Immanuel Kant's Mortality Analysis

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Sehrish Kodare 54714 Philosophy 208 Section 1 Nietzsche Critique on Kant’s Mortality Enlightenment is a period which can be conveyed as emitting “light into the dark corners of mind”, according to Immanuel Kant (Perry, p.428). Prior to the period of enlightenment, the society was dictated by Christian authorities and their religious doctrines. However, during the period of enlightenment various areas of philosophy were questioned and critiqued by various philosophers among them was a German Philosopher named Immanuel Kant who questioned and analyzed philosophical fundaments through the power of reason. He termed “Sapere Aude!” which means “dare to know” as the motto of enlightenment (Kant, 1996, p.1). The main fields established by Kant through…show more content…
Friedrich Nietzsche a German philosopher was one of them. His style of writing looked like it did not question Kant directly at first look, but when one reads it further Nietzsche has critiqued the foundation of Kant’s theory of morality and faith in clear and concise paragraphs (Perry, p. 685). This paper highlights Immanuel Kant’s theory of reason to support the period of Enlightenment, which will be critiqued by Friedrich Nietzsche’s who would counter- enlightenment by challenging the foundations of Kant’s theory of reason through self- realization. As Nietzsche believes that intelligence is internalized resentment towards oneself, and reflects positivity, in reality, values of strength and laughter. According to me, Nietzsche’s arguments against Kantian universal reason stand strong with his ideology of will to…show more content…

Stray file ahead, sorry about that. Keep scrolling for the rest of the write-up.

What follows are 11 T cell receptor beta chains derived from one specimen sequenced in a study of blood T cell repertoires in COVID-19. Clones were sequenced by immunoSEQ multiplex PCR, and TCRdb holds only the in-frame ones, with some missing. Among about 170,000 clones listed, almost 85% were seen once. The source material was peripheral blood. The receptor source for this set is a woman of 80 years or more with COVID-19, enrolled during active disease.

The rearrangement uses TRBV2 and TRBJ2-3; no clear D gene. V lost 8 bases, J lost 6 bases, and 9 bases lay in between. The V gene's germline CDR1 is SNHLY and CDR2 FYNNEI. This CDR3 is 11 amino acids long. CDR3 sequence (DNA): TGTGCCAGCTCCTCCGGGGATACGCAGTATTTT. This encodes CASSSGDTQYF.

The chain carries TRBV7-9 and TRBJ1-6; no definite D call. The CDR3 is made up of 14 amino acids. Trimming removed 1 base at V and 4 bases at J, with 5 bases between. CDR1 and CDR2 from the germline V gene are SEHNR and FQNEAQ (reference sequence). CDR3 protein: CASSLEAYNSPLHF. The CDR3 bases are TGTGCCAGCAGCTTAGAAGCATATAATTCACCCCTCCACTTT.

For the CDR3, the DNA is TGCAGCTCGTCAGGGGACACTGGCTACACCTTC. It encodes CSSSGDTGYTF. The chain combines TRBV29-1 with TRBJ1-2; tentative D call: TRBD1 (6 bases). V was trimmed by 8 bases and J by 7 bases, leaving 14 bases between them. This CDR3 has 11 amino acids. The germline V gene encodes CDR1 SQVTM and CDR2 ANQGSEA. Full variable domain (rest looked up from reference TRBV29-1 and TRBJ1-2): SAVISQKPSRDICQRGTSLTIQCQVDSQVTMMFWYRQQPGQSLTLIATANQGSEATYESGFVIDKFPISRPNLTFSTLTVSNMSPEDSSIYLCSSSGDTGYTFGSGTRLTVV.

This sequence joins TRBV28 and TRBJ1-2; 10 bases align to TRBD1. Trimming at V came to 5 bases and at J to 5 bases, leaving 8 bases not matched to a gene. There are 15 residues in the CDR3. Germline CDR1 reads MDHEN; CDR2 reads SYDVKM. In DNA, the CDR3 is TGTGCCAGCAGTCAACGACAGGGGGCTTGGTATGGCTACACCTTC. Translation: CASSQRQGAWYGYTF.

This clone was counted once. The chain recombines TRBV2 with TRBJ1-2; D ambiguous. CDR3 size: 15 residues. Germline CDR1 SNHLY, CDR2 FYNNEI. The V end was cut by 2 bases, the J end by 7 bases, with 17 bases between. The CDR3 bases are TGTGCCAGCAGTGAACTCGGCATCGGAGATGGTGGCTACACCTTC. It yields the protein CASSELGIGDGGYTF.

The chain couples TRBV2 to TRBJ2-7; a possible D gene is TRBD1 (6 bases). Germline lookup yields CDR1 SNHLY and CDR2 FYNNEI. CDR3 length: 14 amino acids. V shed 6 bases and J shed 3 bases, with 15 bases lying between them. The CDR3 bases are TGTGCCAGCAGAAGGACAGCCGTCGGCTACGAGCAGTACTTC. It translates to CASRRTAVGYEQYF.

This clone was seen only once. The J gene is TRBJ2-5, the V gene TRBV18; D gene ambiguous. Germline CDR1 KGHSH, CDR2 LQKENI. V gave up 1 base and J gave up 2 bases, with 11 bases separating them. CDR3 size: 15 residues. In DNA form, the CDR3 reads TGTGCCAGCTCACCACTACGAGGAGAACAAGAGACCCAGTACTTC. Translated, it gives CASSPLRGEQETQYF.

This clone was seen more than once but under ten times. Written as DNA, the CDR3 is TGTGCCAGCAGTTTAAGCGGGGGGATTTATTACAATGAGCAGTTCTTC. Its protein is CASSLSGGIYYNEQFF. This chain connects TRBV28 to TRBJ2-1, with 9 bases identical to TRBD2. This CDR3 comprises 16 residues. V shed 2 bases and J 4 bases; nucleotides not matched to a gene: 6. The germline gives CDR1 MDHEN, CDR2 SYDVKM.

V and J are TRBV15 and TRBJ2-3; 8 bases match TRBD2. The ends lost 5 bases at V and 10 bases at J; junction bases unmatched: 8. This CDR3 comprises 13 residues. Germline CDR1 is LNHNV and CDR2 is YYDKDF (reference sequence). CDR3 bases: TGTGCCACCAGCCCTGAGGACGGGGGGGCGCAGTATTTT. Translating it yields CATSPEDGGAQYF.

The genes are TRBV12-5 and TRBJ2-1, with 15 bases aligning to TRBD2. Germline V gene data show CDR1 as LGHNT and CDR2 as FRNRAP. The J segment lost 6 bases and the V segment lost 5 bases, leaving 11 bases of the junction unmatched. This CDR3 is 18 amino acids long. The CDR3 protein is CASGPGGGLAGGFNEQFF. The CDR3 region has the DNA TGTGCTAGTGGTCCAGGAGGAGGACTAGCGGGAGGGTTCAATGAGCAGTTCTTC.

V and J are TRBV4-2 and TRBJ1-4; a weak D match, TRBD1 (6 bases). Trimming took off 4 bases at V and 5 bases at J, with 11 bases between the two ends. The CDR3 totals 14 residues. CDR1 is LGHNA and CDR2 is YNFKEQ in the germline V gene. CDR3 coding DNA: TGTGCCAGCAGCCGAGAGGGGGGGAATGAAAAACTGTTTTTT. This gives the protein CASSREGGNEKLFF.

He challenges the Kantian ideology of deontology and its connection with it actually being moral. He wanted to understand the origins of these morals and wanted to weaken the current human values and restyle the way morality is viewed. This led Nietzsche to his Genealogy of Morals which is divided into the noble morality that differentiates between good and bad and slave morality that differentiate between good and evil. He sides with noble morality since; it is an unconstrained affirmation of oneself as “good” and once this happens the rest is considered as bad. On the other hand, the slave morality was a reaction to the dominant noble morality, where it denounces its oppressors as “evil” and then declares oneself as well based on the choice of punishment taken (Nietzsche, 1994, p. 12-15). The slave morality led to qualities like altruism, selflessness, and duty. The reaction is attributed towards negative feelings like resentment, hatred, and introspection which creates a moral framework that is not in touch with itself (Nietzsche, 1994, p. 12-25). Moreover, through violence slave morality defeated noble morality and replaced them, for instance, the French revolution. Therefore, Nietzsche disagrees with Kant on categorical imperative and considers it cruel because it is a projection of
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